Ad
Ad
Ad
Pages: [1] 2 »   Bottom of Page
Print
Author Topic: Something to think about from Edward Weston  (Read 12354 times)
Ellis Vener
Sr. Member
****
Offline Offline

Posts: 1851



WWW
« on: August 23, 2013, 10:21:38 AM »
ReplyReply

"The fact is that relatively few photographers ever master their medium. Instead they allow the medium to master them and go on an endless squirrel cage chase from new lens to new paper to new developer to new gadget, never staying with one piece of equipment long enough to learn its full capacities, becoming lost in a maze of technical information that is of little or no use since they don't know what to do with it." - Edward Weston

...So if you feel overwhelmed by questions about what to buy or what process or material to explore because you are being seduced by the siren of technology , or start rolling your eyes while reading  mind numbingly arcane and jargon laden discussions about tiny bits of technical minutia, just know that you aren't alone and are far from the first person to feel that way.
Logged

Ellis Vener
http://www.ellisvener.com
Creating photographs for advertising, corporate and industrial clients since 1984.
RobSaecker
Sr. Member
****
Offline Offline

Posts: 272


WWW
« Reply #1 on: August 23, 2013, 01:37:10 PM »
ReplyReply

+++

Smiley

Can't pretend I'm not guilty, though.
Logged

Rob
photo blog - http://robsaecker.com
NancyP
Sr. Member
****
Offline Offline

Posts: 1050


« Reply #2 on: August 23, 2013, 01:52:20 PM »
ReplyReply

I resemble that comment  Wink   
I need to study each software action more carefully (no presets for me until I eat study that okra action).
Ditto for focal lengths/perspectives and other hardware variables.
Logged
Isaac
Sr. Member
****
Offline Offline

Posts: 2956


« Reply #3 on: August 23, 2013, 03:00:57 PM »
ReplyReply

So that's been happening from at least 1929.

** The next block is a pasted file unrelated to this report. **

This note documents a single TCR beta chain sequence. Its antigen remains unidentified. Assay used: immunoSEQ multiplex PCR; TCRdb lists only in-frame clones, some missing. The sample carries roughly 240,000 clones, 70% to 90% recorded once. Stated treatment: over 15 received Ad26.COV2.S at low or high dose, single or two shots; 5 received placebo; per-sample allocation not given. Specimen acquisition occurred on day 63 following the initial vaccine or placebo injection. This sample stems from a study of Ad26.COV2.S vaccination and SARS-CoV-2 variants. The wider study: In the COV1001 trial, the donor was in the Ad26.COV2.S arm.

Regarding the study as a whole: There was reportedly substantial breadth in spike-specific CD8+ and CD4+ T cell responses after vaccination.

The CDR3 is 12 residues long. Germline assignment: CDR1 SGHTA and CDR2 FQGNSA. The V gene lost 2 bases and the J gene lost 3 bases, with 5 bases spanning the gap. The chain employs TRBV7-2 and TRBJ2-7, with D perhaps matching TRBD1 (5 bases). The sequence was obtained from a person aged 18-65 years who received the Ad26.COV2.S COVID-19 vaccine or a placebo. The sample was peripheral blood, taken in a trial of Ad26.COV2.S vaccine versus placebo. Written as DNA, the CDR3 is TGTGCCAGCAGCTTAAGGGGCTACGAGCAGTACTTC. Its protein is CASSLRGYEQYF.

Logged
Peter Stacey
Full Member
***
Offline Offline

Posts: 154


« Reply #4 on: August 23, 2013, 07:15:26 PM »
ReplyReply

He would never have made it in marketing. Lucky for us.
Logged

Isaac
Sr. Member
****
Offline Offline

Posts: 2956


« Reply #5 on: August 23, 2013, 07:31:37 PM »
ReplyReply

Apparently that was something which gave Ansel Adams' concern about Edward Weston.
Logged
BJL
Sr. Member
****
Offline Offline

Posts: 5168


« Reply #6 on: August 23, 2013, 08:34:23 PM »
ReplyReply

Apparently that was something which gave Ansel Adams' concern about Edward Weston.
Yes, Adams and Weston were almost at opposite extremes in their attitudes to gear and technology, and I almost detect a dig at Adams in that quote from Weston.

It would be fun to have a record of them debating the issue.
Logged
Eric Myrvaagnes
Sr. Member
****
Offline Offline

Posts: 8202



WWW
« Reply #7 on: August 23, 2013, 10:21:26 PM »
ReplyReply

Yes, Adams and Weston were almost at opposite extremes in their attitudes to gear and technology, and I almost detect a dig at Adams in that quote from Weston.

It would be fun to have a record of them debating the issue.
I'll have to retell one of my favorite anecdotes, told me by Minor White who once was out photographing with both Ansel and Edward.

At Ansel's insistence, Edward was carrying a Weston (no relation) Master exposure meter.

How did Edward use the meter?

According to Minor, Edward waved it around the scene and then looked at the suggested reading, and then muttered "It's wrong!" and proceeded to set the exposure his own eyes and experience told him to use.

 Grin
Logged

-Eric Myrvaagnes

http://myrvaagnes.com  Visit my website. New images each season.
iluvmycam
Sr. Member
****
Offline Offline

Posts: 353


WWW
« Reply #8 on: August 23, 2013, 10:23:27 PM »
ReplyReply

Thanks Ellis!!  Timely reminder.
Logged
Rob C
Sr. Member
****
Offline Offline

Posts: 12213


« Reply #9 on: August 24, 2013, 09:29:12 AM »
ReplyReply

"The fact is that relatively few photographers ever master their medium. Instead they allow the medium to master them and go on an endless squirrel cage chase from new lens to new paper to new developer to new gadget, never staying with one piece of equipment long enough to learn its full capacities, becoming lost in a maze of technical information that is of little or no use since they don't know what to do with it." - Edward Weston

...So if you feel overwhelmed by questions about what to buy or what process or material to explore because you are being seduced by the siren of technology , or start rolling your eyes while reading  mind numbingly arcane and jargon laden discussions about tiny bits of technical minutia, just know that you aren't alone and are far from the first person to feel that way.